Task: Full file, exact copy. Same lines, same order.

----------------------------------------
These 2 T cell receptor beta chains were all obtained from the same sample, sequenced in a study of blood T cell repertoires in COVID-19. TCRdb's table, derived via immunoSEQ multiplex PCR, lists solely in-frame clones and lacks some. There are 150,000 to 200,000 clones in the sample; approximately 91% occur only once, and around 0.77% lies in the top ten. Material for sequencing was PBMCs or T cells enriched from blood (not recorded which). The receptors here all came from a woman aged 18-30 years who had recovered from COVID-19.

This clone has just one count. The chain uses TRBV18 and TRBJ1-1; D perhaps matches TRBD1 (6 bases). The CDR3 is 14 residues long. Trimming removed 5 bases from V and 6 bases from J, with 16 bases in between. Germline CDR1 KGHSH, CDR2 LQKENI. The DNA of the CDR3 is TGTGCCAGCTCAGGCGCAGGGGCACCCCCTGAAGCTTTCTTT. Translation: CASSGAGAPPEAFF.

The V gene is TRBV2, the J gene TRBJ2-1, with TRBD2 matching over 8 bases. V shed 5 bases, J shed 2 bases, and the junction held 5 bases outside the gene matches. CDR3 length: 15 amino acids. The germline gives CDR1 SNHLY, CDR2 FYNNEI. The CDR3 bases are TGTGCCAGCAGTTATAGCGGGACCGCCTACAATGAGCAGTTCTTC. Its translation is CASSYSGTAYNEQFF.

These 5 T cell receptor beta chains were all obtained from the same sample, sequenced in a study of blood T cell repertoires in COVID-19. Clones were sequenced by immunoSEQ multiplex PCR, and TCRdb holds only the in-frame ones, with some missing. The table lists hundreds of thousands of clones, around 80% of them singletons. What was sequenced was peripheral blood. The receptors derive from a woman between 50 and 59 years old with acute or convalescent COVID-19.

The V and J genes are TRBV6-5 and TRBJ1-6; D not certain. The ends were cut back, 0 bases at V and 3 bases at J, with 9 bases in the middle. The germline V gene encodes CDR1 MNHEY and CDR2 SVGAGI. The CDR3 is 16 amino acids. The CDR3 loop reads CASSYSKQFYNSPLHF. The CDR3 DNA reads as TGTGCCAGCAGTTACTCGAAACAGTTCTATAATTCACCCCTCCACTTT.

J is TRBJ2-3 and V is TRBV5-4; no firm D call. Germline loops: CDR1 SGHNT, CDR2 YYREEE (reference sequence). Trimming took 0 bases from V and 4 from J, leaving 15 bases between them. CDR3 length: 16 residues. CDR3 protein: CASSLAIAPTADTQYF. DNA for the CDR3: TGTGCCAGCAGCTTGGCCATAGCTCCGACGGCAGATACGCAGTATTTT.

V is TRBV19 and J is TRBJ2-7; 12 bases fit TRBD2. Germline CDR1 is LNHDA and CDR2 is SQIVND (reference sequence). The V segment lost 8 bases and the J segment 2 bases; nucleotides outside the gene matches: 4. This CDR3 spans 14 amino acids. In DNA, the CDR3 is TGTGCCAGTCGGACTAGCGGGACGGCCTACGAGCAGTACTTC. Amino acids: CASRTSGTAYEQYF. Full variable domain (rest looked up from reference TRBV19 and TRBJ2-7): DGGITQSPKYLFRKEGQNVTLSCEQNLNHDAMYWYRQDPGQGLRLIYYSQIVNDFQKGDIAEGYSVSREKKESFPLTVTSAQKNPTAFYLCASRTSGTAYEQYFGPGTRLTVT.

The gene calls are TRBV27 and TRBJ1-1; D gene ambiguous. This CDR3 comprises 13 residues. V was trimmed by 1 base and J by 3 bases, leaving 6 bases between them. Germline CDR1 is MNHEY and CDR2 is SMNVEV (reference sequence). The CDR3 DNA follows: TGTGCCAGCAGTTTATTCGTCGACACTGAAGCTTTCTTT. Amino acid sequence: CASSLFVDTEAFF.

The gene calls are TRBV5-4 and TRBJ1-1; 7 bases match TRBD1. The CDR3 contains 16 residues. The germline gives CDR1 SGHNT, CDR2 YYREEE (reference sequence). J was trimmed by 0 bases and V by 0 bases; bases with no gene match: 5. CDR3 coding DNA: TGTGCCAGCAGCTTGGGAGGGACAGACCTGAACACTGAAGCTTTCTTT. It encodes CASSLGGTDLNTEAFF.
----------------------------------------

These 2 T cell receptor beta chains were all obtained from the same sample, sequenced in a study of blood T cell repertoires in COVID-19. TCRdb's table, derived via immunoSEQ multiplex PCR, lists solely in-frame clones and lacks some. There are 150,000 to 200,000 clones in the sample; approximately 91% occur only once, and around 0.77% lies in the top ten. Material for sequencing was PBMCs or T cells enriched from blood (not recorded which). The receptors here all came from a woman aged 18-30 years who had recovered from COVID-19.

This clone has just one count. The chain uses TRBV18 and TRBJ1-1; D perhaps matches TRBD1 (6 bases). The CDR3 is 14 residues long. Trimming removed 5 bases from V and 6 bases from J, with 16 bases in between. Germline CDR1 KGHSH, CDR2 LQKENI. The DNA of the CDR3 is TGTGCCAGCTCAGGCGCAGGGGCACCCCCTGAAGCTTTCTTT. Translation: CASSGAGAPPEAFF.

The V gene is TRBV2, the J gene TRBJ2-1, with TRBD2 matching over 8 bases. V shed 5 bases, J shed 2 bases, and the junction held 5 bases outside the gene matches. CDR3 length: 15 amino acids. The germline gives CDR1 SNHLY, CDR2 FYNNEI. The CDR3 bases are TGTGCCAGCAGTTATAGCGGGACCGCCTACAATGAGCAGTTCTTC. Its translation is CASSYSGTAYNEQFF.

These 5 T cell receptor beta chains were all obtained from the same sample, sequenced in a study of blood T cell repertoires in COVID-19. Clones were sequenced by immunoSEQ multiplex PCR, and TCRdb holds only the in-frame ones, with some missing. The table lists hundreds of thousands of clones, around 80% of them singletons. What was sequenced was peripheral blood. The receptors derive from a woman between 50 and 59 years old with acute or convalescent COVID-19.

The V and J genes are TRBV6-5 and TRBJ1-6; D not certain. The ends were cut back, 0 bases at V and 3 bases at J, with 9 bases in the middle. The germline V gene encodes CDR1 MNHEY and CDR2 SVGAGI. The CDR3 is 16 amino acids. The CDR3 loop reads CASSYSKQFYNSPLHF. The CDR3 DNA reads as TGTGCCAGCAGTTACTCGAAACAGTTCTATAATTCACCCCTCCACTTT.

J is TRBJ2-3 and V is TRBV5-4; no firm D call. Germline loops: CDR1 SGHNT, CDR2 YYREEE (reference sequence). Trimming took 0 bases from V and 4 from J, leaving 15 bases between them. CDR3 length: 16 residues. CDR3 protein: CASSLAIAPTADTQYF. DNA for the CDR3: TGTGCCAGCAGCTTGGCCATAGCTCCGACGGCAGATACGCAGTATTTT.

V is TRBV19 and J is TRBJ2-7; 12 bases fit TRBD2. Germline CDR1 is LNHDA and CDR2 is SQIVND (reference sequence). The V segment lost 8 bases and the J segment 2 bases; nucleotides outside the gene matches: 4. This CDR3 spans 14 amino acids. In DNA, the CDR3 is TGTGCCAGTCGGACTAGCGGGACGGCCTACGAGCAGTACTTC. Amino acids: CASRTSGTAYEQYF. Full variable domain (rest looked up from reference TRBV19 and TRBJ2-7): DGGITQSPKYLFRKEGQNVTLSCEQNLNHDAMYWYRQDPGQGLRLIYYSQIVNDFQKGDIAEGYSVSREKKESFPLTVTSAQKNPTAFYLCASRTSGTAYEQYFGPGTRLTVT.

The gene calls are TRBV27 and TRBJ1-1; D gene ambiguous. This CDR3 comprises 13 residues. V was trimmed by 1 base and J by 3 bases, leaving 6 bases between them. Germline CDR1 is MNHEY and CDR2 is SMNVEV (reference sequence). The CDR3 DNA follows: TGTGCCAGCAGTTTATTCGTCGACACTGAAGCTTTCTTT. Amino acid sequence: CASSLFVDTEAFF.

The gene calls are TRBV5-4 and TRBJ1-1; 7 bases match TRBD1. The CDR3 contains 16 residues. The germline gives CDR1 SGHNT, CDR2 YYREEE (reference sequence). J was trimmed by 0 bases and V by 0 bases; bases with no gene match: 5. CDR3 coding DNA: TGTGCCAGCAGCTTGGGAGGGACAGACCTGAACACTGAAGCTTTCTTT. It encodes CASSLGGTDLNTEAFF.